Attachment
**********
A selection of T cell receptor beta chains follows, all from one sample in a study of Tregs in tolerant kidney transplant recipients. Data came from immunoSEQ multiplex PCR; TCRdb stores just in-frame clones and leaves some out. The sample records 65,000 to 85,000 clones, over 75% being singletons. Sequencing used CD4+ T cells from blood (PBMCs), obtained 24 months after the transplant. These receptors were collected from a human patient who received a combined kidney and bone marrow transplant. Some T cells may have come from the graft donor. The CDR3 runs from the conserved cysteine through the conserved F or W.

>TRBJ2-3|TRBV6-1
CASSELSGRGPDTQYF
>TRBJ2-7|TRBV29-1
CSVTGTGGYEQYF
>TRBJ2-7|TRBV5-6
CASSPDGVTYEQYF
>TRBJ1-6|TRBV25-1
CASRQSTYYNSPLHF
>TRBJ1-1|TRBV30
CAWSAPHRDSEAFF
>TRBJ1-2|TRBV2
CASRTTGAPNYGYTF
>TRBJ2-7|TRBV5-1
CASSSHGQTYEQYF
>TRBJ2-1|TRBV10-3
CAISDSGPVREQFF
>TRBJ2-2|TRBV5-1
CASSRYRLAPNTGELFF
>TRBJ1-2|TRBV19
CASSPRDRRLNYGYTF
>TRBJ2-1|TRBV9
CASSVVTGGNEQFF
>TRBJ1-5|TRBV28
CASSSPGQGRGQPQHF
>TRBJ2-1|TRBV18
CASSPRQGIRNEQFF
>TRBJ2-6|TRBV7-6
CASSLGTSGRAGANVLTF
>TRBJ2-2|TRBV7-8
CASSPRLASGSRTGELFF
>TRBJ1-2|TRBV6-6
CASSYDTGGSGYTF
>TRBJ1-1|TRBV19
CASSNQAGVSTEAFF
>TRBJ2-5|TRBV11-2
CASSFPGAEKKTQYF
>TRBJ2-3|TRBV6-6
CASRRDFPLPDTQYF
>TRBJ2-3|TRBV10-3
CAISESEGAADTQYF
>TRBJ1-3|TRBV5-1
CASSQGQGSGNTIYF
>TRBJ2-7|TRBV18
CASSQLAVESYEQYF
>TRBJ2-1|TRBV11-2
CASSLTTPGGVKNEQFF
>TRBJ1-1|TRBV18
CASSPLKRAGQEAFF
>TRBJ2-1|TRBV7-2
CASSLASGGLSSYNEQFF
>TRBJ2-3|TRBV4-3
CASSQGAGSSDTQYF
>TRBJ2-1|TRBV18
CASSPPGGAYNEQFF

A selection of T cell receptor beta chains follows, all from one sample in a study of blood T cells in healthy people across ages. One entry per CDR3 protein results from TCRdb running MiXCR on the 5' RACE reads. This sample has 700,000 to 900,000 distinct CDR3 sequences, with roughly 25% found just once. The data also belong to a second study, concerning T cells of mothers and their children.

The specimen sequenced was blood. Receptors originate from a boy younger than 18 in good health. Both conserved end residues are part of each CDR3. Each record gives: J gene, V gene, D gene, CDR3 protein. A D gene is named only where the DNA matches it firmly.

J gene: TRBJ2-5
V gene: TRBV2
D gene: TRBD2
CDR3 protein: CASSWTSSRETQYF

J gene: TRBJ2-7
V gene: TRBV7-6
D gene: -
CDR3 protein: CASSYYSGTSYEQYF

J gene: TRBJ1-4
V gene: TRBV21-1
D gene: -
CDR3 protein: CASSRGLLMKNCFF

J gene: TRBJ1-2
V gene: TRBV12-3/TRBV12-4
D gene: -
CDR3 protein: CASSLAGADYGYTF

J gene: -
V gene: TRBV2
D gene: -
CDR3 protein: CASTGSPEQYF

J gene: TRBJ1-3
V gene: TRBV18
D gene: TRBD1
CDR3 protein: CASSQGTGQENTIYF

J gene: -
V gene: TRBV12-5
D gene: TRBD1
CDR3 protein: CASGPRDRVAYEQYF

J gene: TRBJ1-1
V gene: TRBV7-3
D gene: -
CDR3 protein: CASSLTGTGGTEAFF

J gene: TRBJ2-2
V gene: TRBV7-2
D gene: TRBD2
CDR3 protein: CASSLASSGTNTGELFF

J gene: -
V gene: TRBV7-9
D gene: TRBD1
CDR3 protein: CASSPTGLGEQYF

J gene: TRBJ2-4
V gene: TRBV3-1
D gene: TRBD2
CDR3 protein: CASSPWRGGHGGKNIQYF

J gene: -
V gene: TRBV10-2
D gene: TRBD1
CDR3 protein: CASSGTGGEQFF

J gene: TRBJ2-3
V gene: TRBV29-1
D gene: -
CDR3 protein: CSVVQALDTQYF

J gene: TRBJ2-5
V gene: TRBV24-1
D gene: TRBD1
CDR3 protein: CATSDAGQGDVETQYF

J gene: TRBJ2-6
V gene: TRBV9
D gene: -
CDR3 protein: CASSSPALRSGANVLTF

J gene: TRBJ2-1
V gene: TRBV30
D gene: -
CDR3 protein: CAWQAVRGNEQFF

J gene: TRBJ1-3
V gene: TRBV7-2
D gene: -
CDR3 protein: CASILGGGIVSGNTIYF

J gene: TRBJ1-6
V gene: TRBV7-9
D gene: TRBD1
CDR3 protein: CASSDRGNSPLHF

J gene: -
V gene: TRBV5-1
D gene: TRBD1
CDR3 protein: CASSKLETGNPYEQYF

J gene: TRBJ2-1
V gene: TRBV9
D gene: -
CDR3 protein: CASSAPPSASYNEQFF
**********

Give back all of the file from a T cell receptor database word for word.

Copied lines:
A selection of T cell receptor beta chains follows, all from one sample in a study of Tregs in tolerant kidney transplant recipients. Data came from immunoSEQ multiplex PCR; TCRdb stores just in-frame clones and leaves some out. The sample records 65,000 to 85,000 clones, over 75% being singletons. Sequencing used CD4+ T cells from blood (PBMCs), obtained 24 months after the transplant. These receptors were collected from a human patient who received a combined kidney and bone marrow transplant. Some T cells may have come from the graft donor. The CDR3 runs from the conserved cysteine through the conserved F or W.

>TRBJ2-3|TRBV6-1
CASSELSGRGPDTQYF
>TRBJ2-7|TRBV29-1
CSVTGTGGYEQYF
>TRBJ2-7|TRBV5-6
CASSPDGVTYEQYF
>TRBJ1-6|TRBV25-1
CASRQSTYYNSPLHF
>TRBJ1-1|TRBV30
CAWSAPHRDSEAFF
>TRBJ1-2|TRBV2
CASRTTGAPNYGYTF
>TRBJ2-7|TRBV5-1
CASSSHGQTYEQYF
>TRBJ2-1|TRBV10-3
CAISDSGPVREQFF
>TRBJ2-2|TRBV5-1
CASSRYRLAPNTGELFF
>TRBJ1-2|TRBV19
CASSPRDRRLNYGYTF
>TRBJ2-1|TRBV9
CASSVVTGGNEQFF
>TRBJ1-5|TRBV28
CASSSPGQGRGQPQHF
>TRBJ2-1|TRBV18
CASSPRQGIRNEQFF
>TRBJ2-6|TRBV7-6
CASSLGTSGRAGANVLTF
>TRBJ2-2|TRBV7-8
CASSPRLASGSRTGELFF
>TRBJ1-2|TRBV6-6
CASSYDTGGSGYTF
>TRBJ1-1|TRBV19
CASSNQAGVSTEAFF
>TRBJ2-5|TRBV11-2
CASSFPGAEKKTQYF
>TRBJ2-3|TRBV6-6
CASRRDFPLPDTQYF
>TRBJ2-3|TRBV10-3
CAISESEGAADTQYF
>TRBJ1-3|TRBV5-1
CASSQGQGSGNTIYF
>TRBJ2-7|TRBV18
CASSQLAVESYEQYF
>TRBJ2-1|TRBV11-2
CASSLTTPGGVKNEQFF
>TRBJ1-1|TRBV18
CASSPLKRAGQEAFF
>TRBJ2-1|TRBV7-2
CASSLASGGLSSYNEQFF
>TRBJ2-3|TRBV4-3
CASSQGAGSSDTQYF
>TRBJ2-1|TRBV18
CASSPPGGAYNEQFF

A selection of T cell receptor beta chains follows, all from one sample in a study of blood T cells in healthy people across ages. One entry per CDR3 protein results from TCRdb running MiXCR on the 5' RACE reads. This sample has 700,000 to 900,000 distinct CDR3 sequences, with roughly 25% found just once. The data also belong to a second study, concerning T cells of mothers and their children.

The specimen sequenced was blood. Receptors originate from a boy younger than 18 in good health. Both conserved end residues are part of each CDR3. Each record gives: J gene, V gene, D gene, CDR3 protein. A D gene is named only where the DNA matches it firmly.

J gene: TRBJ2-5
V gene: TRBV2
D gene: TRBD2
CDR3 protein: CASSWTSSRETQYF

J gene: TRBJ2-7
V gene: TRBV7-6
D gene: -
CDR3 protein: CASSYYSGTSYEQYF

J gene: TRBJ1-4
V gene: TRBV21-1
D gene: -
CDR3 protein: CASSRGLLMKNCFF

J gene: TRBJ1-2
V gene: TRBV12-3/TRBV12-4
D gene: -
CDR3 protein: CASSLAGADYGYTF

J gene: -
V gene: TRBV2
D gene: -
CDR3 protein: CASTGSPEQYF

J gene: TRBJ1-3
V gene: TRBV18
D gene: TRBD1
CDR3 protein: CASSQGTGQENTIYF

J gene: -
V gene: TRBV12-5
D gene: TRBD1
CDR3 protein: CASGPRDRVAYEQYF

J gene: TRBJ1-1
V gene: TRBV7-3
D gene: -
CDR3 protein: CASSLTGTGGTEAFF

J gene: TRBJ2-2
V gene: TRBV7-2
D gene: TRBD2
CDR3 protein: CASSLASSGTNTGELFF

J gene: -
V gene: TRBV7-9
D gene: TRBD1
CDR3 protein: CASSPTGLGEQYF

J gene: TRBJ2-4
V gene: TRBV3-1
D gene: TRBD2
CDR3 protein: CASSPWRGGHGGKNIQYF

J gene: -
V gene: TRBV10-2
D gene: TRBD1
CDR3 protein: CASSGTGGEQFF

J gene: TRBJ2-3
V gene: TRBV29-1
D gene: -
CDR3 protein: CSVVQALDTQYF

J gene: TRBJ2-5
V gene: TRBV24-1
D gene: TRBD1
CDR3 protein: CATSDAGQGDVETQYF

J gene: TRBJ2-6
V gene: TRBV9
D gene: -
CDR3 protein: CASSSPALRSGANVLTF

J gene: TRBJ2-1
V gene: TRBV30
D gene: -
CDR3 protein: CAWQAVRGNEQFF

J gene: TRBJ1-3
V gene: TRBV7-2
D gene: -
CDR3 protein: CASILGGGIVSGNTIYF

J gene: TRBJ1-6
V gene: TRBV7-9
D gene: TRBD1
CDR3 protein: CASSDRGNSPLHF

J gene: -
V gene: TRBV5-1
D gene: TRBD1
CDR3 protein: CASSKLETGNPYEQYF

J gene: TRBJ2-1
V gene: TRBV9
D gene: -
CDR3 protein: CASSAPPSASYNEQFF